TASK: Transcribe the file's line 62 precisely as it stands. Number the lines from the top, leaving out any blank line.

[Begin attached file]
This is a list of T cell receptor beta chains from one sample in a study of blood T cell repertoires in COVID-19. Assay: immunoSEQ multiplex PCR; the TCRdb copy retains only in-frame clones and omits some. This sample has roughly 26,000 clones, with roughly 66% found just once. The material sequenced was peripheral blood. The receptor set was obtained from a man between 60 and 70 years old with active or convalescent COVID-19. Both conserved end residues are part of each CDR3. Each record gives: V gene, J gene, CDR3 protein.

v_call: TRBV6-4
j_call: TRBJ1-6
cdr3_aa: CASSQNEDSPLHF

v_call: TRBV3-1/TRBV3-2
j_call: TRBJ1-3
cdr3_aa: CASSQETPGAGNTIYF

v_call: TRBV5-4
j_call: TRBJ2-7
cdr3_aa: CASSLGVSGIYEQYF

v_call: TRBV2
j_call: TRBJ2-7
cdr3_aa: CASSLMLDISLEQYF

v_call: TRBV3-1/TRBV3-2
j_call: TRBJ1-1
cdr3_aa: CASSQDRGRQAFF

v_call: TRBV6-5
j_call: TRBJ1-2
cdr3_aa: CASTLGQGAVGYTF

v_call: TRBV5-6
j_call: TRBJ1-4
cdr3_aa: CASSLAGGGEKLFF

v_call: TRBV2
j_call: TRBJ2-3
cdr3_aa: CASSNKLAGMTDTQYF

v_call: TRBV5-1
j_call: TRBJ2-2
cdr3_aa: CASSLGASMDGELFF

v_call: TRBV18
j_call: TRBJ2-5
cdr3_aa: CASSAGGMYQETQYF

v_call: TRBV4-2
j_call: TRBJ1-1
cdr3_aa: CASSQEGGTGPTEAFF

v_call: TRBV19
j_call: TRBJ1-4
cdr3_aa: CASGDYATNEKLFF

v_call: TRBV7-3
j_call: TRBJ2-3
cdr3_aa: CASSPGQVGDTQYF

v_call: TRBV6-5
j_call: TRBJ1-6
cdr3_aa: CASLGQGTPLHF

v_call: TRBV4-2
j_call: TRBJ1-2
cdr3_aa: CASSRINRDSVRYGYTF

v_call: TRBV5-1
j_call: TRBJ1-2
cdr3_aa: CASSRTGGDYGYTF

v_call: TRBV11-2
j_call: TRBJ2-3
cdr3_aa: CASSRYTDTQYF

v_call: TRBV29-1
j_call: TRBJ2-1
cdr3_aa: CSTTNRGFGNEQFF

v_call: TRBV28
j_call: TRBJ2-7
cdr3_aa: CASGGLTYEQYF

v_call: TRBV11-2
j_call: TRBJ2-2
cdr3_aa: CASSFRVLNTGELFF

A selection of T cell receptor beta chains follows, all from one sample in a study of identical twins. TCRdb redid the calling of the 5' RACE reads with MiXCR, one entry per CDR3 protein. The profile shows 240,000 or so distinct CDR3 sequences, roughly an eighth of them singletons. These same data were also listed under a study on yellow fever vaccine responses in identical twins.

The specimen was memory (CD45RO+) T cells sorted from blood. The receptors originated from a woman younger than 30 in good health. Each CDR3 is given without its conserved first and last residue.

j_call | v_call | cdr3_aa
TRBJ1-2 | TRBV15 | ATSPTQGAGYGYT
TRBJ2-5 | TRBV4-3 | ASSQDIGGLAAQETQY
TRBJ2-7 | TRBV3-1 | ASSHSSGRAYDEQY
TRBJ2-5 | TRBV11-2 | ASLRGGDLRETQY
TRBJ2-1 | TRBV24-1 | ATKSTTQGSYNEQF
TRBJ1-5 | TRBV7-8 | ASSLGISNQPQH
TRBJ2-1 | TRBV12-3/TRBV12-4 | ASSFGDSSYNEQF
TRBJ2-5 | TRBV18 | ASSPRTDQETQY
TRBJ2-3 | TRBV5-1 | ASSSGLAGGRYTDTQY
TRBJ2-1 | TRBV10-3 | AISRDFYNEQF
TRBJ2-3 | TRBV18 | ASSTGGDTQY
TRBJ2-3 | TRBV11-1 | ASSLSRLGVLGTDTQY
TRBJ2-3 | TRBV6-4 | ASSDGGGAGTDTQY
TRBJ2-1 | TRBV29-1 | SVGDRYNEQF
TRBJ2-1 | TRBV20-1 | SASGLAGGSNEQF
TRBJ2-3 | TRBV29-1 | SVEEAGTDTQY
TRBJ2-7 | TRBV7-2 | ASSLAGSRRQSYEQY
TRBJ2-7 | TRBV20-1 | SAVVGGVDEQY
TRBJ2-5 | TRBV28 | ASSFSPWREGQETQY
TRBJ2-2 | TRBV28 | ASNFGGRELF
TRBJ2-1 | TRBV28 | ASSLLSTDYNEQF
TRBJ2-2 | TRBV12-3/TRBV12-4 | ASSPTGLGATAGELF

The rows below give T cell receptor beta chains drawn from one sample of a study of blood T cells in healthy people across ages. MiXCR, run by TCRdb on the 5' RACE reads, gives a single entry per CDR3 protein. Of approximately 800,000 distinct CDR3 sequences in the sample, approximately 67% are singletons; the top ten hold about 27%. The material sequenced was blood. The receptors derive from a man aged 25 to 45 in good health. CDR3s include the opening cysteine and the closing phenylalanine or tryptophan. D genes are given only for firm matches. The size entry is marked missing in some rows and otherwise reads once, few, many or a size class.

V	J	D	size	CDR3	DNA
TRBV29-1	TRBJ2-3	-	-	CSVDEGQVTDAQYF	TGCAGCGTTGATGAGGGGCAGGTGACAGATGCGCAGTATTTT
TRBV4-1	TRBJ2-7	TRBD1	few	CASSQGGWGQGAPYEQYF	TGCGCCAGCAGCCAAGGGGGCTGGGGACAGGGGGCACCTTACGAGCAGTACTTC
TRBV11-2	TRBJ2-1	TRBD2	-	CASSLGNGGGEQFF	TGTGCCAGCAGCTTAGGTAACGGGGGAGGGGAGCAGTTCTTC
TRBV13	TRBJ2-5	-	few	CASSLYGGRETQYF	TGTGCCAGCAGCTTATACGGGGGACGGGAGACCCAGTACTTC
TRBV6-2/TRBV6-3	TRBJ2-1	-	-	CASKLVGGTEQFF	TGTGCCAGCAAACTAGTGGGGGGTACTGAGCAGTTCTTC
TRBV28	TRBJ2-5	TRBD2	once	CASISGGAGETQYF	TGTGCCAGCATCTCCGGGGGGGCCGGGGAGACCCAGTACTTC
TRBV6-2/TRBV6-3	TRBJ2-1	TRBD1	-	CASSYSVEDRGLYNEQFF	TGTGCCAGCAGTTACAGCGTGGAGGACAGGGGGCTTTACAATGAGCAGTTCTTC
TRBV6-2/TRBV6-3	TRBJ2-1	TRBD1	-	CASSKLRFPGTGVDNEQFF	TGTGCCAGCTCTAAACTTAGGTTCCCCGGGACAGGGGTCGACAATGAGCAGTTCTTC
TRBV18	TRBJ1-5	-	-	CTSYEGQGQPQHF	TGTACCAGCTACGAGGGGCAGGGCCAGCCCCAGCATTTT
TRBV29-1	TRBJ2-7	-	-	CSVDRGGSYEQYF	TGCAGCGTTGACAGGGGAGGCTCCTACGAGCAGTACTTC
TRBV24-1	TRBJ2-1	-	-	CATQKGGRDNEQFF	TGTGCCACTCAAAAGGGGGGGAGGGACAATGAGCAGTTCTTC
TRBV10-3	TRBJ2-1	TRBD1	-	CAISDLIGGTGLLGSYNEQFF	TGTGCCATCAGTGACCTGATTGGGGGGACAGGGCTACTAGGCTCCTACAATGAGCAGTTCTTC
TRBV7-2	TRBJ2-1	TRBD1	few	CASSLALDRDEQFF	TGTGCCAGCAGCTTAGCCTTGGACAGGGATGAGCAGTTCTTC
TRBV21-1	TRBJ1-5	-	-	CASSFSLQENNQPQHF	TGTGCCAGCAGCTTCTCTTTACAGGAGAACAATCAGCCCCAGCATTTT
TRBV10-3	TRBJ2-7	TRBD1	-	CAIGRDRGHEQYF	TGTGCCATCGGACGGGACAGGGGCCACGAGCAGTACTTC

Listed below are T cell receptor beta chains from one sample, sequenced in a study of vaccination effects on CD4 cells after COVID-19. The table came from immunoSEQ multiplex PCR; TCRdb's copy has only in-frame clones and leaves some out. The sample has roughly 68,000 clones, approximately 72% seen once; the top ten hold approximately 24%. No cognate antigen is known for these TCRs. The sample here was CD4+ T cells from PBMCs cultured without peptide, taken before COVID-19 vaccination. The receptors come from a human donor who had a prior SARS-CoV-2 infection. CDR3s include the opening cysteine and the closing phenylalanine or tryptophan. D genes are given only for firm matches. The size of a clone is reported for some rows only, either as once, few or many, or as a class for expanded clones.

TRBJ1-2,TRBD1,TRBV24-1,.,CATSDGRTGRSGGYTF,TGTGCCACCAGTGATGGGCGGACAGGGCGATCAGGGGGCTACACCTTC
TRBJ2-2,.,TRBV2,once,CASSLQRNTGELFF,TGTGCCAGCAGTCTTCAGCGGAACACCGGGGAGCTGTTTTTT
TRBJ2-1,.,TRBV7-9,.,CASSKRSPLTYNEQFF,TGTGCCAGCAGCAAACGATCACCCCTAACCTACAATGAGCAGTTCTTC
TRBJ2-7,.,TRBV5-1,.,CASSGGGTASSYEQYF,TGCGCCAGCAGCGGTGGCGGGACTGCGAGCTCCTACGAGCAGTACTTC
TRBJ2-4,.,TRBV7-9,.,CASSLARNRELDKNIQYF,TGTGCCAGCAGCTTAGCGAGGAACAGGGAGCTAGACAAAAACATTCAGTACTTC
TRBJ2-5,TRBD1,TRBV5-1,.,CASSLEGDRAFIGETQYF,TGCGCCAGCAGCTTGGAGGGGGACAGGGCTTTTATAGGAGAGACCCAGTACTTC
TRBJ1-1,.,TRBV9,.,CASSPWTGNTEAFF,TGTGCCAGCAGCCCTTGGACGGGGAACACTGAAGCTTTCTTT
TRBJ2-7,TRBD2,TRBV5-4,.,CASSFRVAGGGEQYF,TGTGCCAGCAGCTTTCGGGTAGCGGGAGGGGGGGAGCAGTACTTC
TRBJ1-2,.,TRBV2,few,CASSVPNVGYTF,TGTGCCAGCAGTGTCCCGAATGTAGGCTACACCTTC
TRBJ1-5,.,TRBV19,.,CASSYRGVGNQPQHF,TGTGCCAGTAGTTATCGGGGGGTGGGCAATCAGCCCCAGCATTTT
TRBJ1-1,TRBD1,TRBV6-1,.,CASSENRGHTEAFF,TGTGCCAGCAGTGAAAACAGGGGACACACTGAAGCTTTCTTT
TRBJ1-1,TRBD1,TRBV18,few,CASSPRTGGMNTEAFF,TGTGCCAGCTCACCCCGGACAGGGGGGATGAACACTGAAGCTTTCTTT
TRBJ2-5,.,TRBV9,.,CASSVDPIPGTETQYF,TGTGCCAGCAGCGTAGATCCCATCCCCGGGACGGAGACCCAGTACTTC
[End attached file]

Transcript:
A selection of T cell receptor beta chains follows, all from one sample in a study of identical twins. TCRdb redid the calling of the 5' RACE reads with MiXCR, one entry per CDR3 protein. The profile shows 240,000 or so distinct CDR3 sequences, roughly an eighth of them singletons. These same data were also listed under a study on yellow fever vaccine responses in identical twins.